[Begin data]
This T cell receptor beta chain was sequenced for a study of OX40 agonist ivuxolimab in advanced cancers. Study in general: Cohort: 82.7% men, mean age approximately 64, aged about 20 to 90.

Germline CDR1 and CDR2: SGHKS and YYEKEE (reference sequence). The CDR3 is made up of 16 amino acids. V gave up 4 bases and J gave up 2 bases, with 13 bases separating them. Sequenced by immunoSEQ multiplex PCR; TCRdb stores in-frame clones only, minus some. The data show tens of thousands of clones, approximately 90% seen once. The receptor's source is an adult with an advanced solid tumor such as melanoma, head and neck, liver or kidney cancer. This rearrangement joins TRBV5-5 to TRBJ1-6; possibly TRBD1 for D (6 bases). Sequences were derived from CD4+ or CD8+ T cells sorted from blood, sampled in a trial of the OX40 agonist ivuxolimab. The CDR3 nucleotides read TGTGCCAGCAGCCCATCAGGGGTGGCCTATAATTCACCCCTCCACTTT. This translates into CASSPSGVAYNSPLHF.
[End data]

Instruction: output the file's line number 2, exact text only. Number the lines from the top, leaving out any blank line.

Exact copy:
Germline CDR1 and CDR2: SGHKS and YYEKEE (reference sequence). The CDR3 is made up of 16 amino acids. V gave up 4 bases and J gave up 2 bases, with 13 bases separating them. Sequenced by immunoSEQ multiplex PCR; TCRdb stores in-frame clones only, minus some. The data show tens of thousands of clones, approximately 90% seen once. The receptor's source is an adult with an advanced solid tumor such as melanoma, head and neck, liver or kidney cancer. This rearrangement joins TRBV5-5 to TRBJ1-6; possibly TRBD1 for D (6 bases). Sequences were derived from CD4+ or CD8+ T cells sorted from blood, sampled in a trial of the OX40 agonist ivuxolimab. The CDR3 nucleotides read TGTGCCAGCAGCCCATCAGGGGTGGCCTATAATTCACCCCTCCACTTT. This translates into CASSPSGVAYNSPLHF.